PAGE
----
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How coronavirus will kill cash and force street musicians to make tap and go payments instead of coins in hat

How street musicians are forced to set up tap-and-go machines to replace money and coins during the coronavirus pandemic

  • Buskers say to set up tap and go payments to replace coins and bills
  • Even before COVID-19, cash accounted for less than a third of personal transactions
  • University of Sydney expert wondered if banknotes should be printed

Coronavirus appears to be hastening the demise of money and forcing street musicians to ask passing spectators for tap-and-go payments.

Even before the start of COVID-19, banknotes made up less than a third of personal transactions.

The pandemic has seen the supermarket giants and many smaller shops forbid cash, and street musicians aren’t immune to those trends, with some test-running new payment wave systems.

Sydney street musician Gary Bradbury, a saxophonist, said he should set up an electronic payment system to throw coins and smaller banknotes in a hat.

“I’m thinking about getting EFTPOS facilities myself,” he told the ABC program at 7:30 am.

Coronavirus appears to be hastening the demise of money and forcing street musicians to ask passing spectators for tap-and-go payments. Pictured is Sydney street musician Gary Bradbury

Coronavirus appears to be hastening the demise of money and forcing street musicians to ask passing spectators for tap-and-go payments. Pictured is Sydney street musician Gary Bradbury

“I’m sure this is the next step, the next technological step for street musicians, otherwise there is no way to make money.”

In November 2019, two months before the first case of coronavirus was confirmed in Australia, cash payments made up only 32 percent of personal transactions, compared to 43 percent in 2016, separate Reserve Bank data shown.

Ten years ago, cash payments made up more than half of over-the-counter transactions in Australia when EFTPOS, or point-of-sale wire transfer, required customers to manually swipe their cards.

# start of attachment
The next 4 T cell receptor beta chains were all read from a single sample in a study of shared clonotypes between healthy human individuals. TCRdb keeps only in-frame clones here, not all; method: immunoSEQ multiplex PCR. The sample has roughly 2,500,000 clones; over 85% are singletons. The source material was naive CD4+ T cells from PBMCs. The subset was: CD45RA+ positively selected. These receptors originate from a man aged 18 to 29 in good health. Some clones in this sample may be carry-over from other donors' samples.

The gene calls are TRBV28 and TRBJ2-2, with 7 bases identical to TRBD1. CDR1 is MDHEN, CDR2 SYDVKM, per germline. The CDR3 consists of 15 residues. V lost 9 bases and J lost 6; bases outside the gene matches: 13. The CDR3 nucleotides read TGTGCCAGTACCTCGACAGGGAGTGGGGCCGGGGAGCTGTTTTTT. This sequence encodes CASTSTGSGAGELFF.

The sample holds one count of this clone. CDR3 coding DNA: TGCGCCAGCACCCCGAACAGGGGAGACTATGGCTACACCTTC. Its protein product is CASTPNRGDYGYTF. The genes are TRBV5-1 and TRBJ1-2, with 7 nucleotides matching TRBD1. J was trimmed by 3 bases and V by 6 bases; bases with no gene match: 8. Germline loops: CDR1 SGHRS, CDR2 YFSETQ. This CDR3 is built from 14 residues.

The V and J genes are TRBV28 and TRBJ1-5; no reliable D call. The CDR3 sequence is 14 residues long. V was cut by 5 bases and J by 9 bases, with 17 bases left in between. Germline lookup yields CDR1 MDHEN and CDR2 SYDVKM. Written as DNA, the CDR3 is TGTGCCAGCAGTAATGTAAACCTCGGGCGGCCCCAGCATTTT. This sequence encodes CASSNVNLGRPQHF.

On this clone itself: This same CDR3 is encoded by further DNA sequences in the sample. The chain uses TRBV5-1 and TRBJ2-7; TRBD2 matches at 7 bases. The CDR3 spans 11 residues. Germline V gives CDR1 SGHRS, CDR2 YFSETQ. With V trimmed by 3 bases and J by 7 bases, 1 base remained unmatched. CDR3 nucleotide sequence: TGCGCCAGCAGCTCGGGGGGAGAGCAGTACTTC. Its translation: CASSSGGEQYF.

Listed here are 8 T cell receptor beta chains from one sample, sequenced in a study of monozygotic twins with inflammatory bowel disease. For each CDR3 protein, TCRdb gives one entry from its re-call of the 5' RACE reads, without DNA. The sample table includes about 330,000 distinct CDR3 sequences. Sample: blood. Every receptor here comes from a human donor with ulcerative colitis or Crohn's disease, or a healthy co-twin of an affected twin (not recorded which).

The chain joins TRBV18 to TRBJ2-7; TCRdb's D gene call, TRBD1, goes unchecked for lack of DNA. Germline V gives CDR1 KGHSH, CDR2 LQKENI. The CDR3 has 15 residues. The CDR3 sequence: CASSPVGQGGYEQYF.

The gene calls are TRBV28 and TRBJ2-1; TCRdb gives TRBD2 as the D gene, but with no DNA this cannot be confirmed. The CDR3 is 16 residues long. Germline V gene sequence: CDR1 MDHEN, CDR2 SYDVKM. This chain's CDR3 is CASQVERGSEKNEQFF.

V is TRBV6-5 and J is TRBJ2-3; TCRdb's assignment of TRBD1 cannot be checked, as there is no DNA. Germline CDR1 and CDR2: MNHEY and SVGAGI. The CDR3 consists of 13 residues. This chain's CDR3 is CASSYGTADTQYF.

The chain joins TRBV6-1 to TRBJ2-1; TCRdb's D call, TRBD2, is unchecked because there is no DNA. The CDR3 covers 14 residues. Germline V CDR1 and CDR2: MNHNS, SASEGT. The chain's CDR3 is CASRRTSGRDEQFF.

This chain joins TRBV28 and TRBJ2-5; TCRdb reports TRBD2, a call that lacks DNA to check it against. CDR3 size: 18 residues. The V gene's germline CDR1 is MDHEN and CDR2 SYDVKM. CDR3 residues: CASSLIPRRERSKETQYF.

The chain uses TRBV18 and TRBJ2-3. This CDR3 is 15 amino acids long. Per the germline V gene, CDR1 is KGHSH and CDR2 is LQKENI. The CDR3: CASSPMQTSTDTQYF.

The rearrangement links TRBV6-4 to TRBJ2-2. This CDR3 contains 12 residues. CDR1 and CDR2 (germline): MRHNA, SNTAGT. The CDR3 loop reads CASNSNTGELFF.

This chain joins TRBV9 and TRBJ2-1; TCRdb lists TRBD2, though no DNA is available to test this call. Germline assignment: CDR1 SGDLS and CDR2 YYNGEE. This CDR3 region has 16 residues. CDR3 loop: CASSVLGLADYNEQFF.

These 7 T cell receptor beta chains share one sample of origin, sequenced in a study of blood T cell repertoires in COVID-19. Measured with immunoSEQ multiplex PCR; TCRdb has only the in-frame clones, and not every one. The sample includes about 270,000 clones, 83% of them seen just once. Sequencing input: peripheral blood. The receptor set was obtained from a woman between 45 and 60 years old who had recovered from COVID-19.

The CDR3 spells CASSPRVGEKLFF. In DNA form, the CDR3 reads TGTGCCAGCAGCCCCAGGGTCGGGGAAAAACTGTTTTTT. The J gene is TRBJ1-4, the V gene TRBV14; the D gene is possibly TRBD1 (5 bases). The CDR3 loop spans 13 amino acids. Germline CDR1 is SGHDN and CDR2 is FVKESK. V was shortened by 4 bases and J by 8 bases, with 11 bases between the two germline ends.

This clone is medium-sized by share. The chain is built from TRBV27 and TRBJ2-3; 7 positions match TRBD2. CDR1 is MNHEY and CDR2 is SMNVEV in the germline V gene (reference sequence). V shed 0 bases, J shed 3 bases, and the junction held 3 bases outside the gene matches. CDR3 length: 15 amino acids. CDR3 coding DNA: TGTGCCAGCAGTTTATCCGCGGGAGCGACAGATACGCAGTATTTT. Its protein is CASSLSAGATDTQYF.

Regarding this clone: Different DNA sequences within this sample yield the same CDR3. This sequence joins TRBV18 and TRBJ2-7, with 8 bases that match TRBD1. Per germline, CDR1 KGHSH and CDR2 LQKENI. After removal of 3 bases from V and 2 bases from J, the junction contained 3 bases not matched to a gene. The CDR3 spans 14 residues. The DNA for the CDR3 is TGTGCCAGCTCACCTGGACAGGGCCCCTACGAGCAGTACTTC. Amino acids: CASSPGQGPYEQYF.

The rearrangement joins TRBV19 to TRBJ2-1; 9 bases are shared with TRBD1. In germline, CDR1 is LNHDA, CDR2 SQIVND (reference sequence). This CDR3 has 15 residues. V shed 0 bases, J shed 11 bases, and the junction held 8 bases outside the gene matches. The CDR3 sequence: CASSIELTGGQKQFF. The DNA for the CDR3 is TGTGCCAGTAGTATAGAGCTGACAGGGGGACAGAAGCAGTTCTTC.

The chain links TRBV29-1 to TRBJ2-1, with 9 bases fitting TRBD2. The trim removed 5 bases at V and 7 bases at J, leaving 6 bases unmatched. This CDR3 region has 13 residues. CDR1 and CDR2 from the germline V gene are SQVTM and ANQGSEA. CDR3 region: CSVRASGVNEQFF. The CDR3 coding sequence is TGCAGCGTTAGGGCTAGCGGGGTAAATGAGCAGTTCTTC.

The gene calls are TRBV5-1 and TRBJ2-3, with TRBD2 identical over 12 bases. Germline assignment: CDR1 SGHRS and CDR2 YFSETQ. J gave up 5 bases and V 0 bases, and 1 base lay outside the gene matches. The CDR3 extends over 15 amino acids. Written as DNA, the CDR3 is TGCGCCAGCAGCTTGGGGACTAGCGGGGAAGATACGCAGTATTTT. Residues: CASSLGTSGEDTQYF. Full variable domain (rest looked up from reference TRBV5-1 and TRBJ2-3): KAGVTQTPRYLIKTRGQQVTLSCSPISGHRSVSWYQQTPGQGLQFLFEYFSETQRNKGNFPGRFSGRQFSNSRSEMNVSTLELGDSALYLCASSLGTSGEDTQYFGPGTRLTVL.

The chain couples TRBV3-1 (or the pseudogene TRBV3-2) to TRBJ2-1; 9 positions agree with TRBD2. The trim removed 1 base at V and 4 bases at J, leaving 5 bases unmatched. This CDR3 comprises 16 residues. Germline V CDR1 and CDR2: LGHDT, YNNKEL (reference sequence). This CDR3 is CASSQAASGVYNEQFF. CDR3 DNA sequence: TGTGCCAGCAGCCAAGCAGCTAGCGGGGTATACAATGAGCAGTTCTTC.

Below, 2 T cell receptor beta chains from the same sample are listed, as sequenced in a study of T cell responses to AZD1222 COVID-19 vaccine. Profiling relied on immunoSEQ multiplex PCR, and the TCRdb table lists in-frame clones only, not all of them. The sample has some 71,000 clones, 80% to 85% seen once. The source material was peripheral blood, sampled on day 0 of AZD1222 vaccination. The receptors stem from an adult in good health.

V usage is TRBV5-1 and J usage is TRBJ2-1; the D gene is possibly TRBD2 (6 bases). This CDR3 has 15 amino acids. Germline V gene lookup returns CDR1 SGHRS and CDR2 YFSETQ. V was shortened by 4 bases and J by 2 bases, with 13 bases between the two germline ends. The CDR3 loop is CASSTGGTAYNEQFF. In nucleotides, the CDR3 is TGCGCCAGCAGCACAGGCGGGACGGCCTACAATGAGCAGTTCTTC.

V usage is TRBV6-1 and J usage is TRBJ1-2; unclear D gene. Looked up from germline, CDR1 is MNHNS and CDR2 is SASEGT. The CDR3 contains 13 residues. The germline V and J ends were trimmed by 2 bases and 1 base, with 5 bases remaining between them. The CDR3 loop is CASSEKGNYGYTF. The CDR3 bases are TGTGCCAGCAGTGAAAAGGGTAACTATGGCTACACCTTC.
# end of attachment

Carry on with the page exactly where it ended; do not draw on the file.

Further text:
Information technology professor Kai Reimer, of the University of Sydney Business School, said COVID-19 was likely to accelerate this decline in cash transactions.

“We can safely assume that it dropped much, much further during COVID-19,” he told the ABC.

“We will be approaching low, double digits soon, which then at some point raises the question for the government:” Is it still worth maintaining the entire cash register system that is costly to run? ‘

Even before the start of COVID-19, banknotes made up less than a third of personal transactions. Depicted is a payment system for street musicians that was tested in Melbourne in 2018

Even before the start of COVID-19, banknotes made up less than a third of personal transactions. Depicted is a payment system for street musicians that was tested in Melbourne in 2018

Even before the start of COVID-19, banknotes made up less than a third of personal transactions. Depicted is a payment system for street musicians that was tested in Melbourne in 2018

The pandemic has seen the supermarket giants and many smaller shops forbid cash, and buskers aren't immune to those trends, with some tried and tested new pay-wave systems, like the one in Melbourne pictured

The pandemic has seen the supermarket giants and many smaller shops forbid cash, and buskers aren't immune to those trends, with some tried and tested new pay-wave systems, like the one in Melbourne pictured

The pandemic has seen the supermarket giants and many smaller shops forbid cash, and buskers aren’t immune to those trends, with some tried and tested new pay-wave systems, like the one in Melbourne pictured

The Reserve Bank’s Note Printing Australia subsidiary has not closed during the COVID-19 pandemic, and money production continues in north Melbourne’s Craigieburn

In March, when the World Health Organization declared a COVID-19 pandemic, Commonwealth Bank’s digital wallet payments soared past $ 1 billion, up 17 percent from February’s $ 884 million.

Customers of Australia’s largest bank spent an average of $ 28 on each transaction through an app that allowed them to perform tap-and-go debit and credit card transactions on their smartphone.

Nonetheless, the death of cash could be exaggerated with demand for $ 50 and $ 100 notes growing at the fastest rate in 11 years, the Reserve Bank of Australia revealed last week. CommSec chief economist Craig James said consumers preferred to have cash on hand during a crisis

Nonetheless, the death of cash could be exaggerated with demand for $ 50 and $ 100 notes growing at the fastest rate in 11 years, the Reserve Bank of Australia revealed last week. CommSec chief economist Craig James said consumers preferred to have cash on hand during a crisis

Nonetheless, the death of cash could be exaggerated with demand for $ 50 and $ 100 notes growing at the fastest rate in 11 years, the Reserve Bank of Australia revealed last week. CommSec chief economist Craig James said consumers preferred to have cash on hand during a crisis

Kate Crous, Commonwealth Bank’s general manager of digital banking, said traders were concerned that money was contaminated with germs during the pandemic.

Nonetheless, the death of cash could be exaggerated with demand for $ 50 and $ 100 notes growing at the fastest rate in 11 years, the Reserve Bank of Australia revealed last week.

CommSec chief economist Craig James said consumers preferred to have cash on hand during a crisis.

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